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MITSUI MARINE & FIRE INS. CO. v. CHINA AIRLINES

June 13, 2000

MITSUI MARINE & FIRE INSURANCE CO., PLAINTIFF,
V.
CHINA AIRLINES, LTD. DEFENDANT



The opinion of the court was delivered by: Motley, District Judge.

  OPINION

This is an action for damage to CD-ROM drives shipped from Manila, Philippines to Los Angeles, California. For the reasons outlined below, summary judgment provides an appropriate means to establish defendant's liability as well as the amount of damages based on the actual value of the goods. This case is governed by the Convention for the Unification of Certain Rules Relating to International Transportation by Air, October 12, 1929, 49 Stat. 3000, T.S. 876 (1934), reprinted in 49 U.S.C. § 40105 (commonly known as "the Warsaw Convention").

BACKGROUND

Mitsumi Electronics Corp. ("Mitsumi") contracted with Pan Globe Cargo Express, Inc. ("Pan Globe") to transport 5,400 CD-ROM drives from Manila, Philippines to Los Angeles by air. Pan Globe accepted delivery of the 5,400 CD-ROM drives packed in 540 cartons in good condition. Pan Globe contracted with defendant, China Airlines, Ltd. ("China Airlines"), to ship the goods to Los Angeles. On May 29, 1996 China Airlines accepted all 540 cartons in Manila in good condition.

China Airlines flew the cargo from Manila to Taipei, Taiwan on flight CI636, then from Taipei to San Francisco on flight CI308 (making a scheduled stop in Anchorage, Alaska), and finally from San Francisco to Los Angeles on flight CI307. When the cargo arrived in Los Angeles China Airlines noted that some of the cartons were wet.

Mitsumi had insured the goods with Mitsui Marine and Fire Insurance Co. ("Mitsui"). Mitsui retained the firm of McLaren Toplis North America, Inc. ("McLaren") to survey the cargo and assess the damage. Mitsui determined that 950 CD-ROM drives had sustained water damage depriving them of any commercial or salvage value. Mitsui paid Mitsumi $95,047.50 under the insurance policy. The plaintiff in this case is Mitsui, bringing this action as subrogated underwriter of Mitsumi. The contracted sale price of the shipped CD-ROM drives was $87 each. The invoice price for the 950 damaged CD-ROM drives amounted to $82,650.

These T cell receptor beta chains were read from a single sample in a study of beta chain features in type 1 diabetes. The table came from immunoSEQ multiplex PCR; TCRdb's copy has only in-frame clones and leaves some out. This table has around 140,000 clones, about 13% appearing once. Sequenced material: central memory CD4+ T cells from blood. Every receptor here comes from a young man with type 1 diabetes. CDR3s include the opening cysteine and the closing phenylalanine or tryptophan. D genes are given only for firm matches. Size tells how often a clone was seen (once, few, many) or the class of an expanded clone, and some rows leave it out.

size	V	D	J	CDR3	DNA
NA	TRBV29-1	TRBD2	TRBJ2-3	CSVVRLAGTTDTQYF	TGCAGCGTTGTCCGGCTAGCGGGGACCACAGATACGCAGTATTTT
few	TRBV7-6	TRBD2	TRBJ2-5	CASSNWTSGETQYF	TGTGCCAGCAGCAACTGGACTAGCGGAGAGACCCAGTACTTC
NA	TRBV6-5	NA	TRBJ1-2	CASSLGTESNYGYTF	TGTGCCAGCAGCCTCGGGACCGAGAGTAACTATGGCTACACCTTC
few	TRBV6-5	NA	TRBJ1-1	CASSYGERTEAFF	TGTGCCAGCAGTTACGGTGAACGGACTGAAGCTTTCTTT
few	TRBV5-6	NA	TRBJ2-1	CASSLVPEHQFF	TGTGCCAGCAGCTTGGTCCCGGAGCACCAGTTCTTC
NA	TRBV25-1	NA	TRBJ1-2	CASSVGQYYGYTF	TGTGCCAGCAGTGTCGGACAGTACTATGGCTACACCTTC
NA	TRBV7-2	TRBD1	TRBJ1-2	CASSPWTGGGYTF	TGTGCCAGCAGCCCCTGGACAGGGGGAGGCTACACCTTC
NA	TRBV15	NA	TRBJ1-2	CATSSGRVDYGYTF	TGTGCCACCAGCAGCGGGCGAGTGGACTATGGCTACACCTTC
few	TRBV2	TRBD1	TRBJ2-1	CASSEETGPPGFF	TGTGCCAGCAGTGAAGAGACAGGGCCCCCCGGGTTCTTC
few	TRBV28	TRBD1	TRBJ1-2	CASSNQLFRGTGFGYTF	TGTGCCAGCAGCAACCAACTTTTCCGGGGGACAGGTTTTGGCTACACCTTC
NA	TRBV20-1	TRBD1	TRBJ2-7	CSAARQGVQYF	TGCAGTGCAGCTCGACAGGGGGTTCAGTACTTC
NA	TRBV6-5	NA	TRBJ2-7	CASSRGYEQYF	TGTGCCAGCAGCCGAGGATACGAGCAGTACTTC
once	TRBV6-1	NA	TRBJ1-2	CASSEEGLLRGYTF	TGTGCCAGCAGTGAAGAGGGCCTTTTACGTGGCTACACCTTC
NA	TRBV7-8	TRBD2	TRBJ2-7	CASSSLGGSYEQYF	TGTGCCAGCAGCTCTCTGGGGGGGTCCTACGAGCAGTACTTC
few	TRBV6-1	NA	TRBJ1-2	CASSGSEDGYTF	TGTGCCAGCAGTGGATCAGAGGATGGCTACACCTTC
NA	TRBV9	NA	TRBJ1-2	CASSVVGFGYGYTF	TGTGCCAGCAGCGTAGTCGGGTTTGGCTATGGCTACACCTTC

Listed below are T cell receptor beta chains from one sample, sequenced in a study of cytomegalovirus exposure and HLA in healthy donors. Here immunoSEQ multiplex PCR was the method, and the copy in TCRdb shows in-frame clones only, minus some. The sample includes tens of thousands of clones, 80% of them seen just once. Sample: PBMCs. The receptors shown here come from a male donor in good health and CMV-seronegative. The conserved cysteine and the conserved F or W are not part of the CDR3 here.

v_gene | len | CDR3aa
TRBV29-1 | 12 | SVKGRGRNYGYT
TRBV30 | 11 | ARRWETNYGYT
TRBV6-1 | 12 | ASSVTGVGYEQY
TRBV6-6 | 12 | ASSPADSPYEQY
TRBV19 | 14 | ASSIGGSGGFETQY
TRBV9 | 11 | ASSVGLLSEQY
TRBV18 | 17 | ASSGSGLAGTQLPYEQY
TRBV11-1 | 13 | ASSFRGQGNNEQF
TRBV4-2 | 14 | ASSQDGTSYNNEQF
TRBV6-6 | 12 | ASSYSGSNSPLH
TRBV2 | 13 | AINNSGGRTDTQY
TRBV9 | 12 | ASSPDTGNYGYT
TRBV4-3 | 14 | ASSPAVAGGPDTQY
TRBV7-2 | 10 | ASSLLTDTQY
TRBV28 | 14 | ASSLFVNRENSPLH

DISCUSSION

Both parties have moved for summary judgment. Plaintiff's motion seeks to establish three findings: 1) defendant's liability for the water damage; 2) that the damages for such liability are not limited by the Warsaw Convention; 3) that the damages amount to $82,650. A finding for plaintiff on all three issues resolves the entire case. Defendant's motion involves partial summary judgment, seeking to limit any potential liability for damages to $20 per kilogram. Granting plaintiff's motion necessarily involves denying defendant's motion, thus, only plaintiff's motion is discussed below.

STANDARD FOR SUMMARY JUDGMENT

This circuit recognizes the value of summary judgment to expeditiously dispose of meritless litigation. See Quinn v. Syracuse Model Neighborhood Corp., 613 F.2d 438, 445 (2d Cir. 1980). The mechanism of summary judgment promotes judicial economy by preventing further litigation on an issue with an unalterably predetermined outcome. The standard for summary judgment ensures that issues are efficiently resolved without compromising the rights of the non-moving party.

Summary judgment may be granted only if the moving party can show that there is no genuine issue as to any material fact and that the moving party is entitled to a judgment as a matter of law. The court must draw all reasonable inferences and resolve all ambiguities in favor of the non-moving party.

Ametex Fabrics, Inc. v. Just In Materials, Inc., 140 F.3d 101, 107 (2d Cir. 1998) (internal citations omitted). Thus, the mere existence of a factual dispute between parties does not preclude summary judgment when the dispute is not genuine or when the disputed facts are immaterial. A disputed fact is immaterial when the outcome of the case remains the same regardless of the disputed issue. Factual questions which prove immaterial fail to preclude summary judgment. See Knight v. U.S. Fire Insurance Co., 804 F.2d 9, 11 (2d Cir. 1986) (noting that the existence of unresolved immaterial issues does not suffice to defeat a motion for summary judgment).

A party may not rely on "mere speculation or conjecture as to the true nature of the facts to overcome a motion for summary judgment". Knight v. U.S. Fire Insurance Co., 804 F.2d 9, 11 (2d Cir. 1986).

Nor are judges any longer required to submit a question to a jury merely because some evidence has been introduced by the party having the burden of proof, unless the evidence be of such a character that it would warrant the jury in finding a verdict in favor of that party. Formerly it was held that if there was what is called a scintilla of evidence in support of a case the judge was bound to leave it to the jury, but recent decisions of high authority have established a more reasonable rule, that in every case, before the evidence is left to the jury, there is a preliminary question for the judge, not whether there is literally no ...

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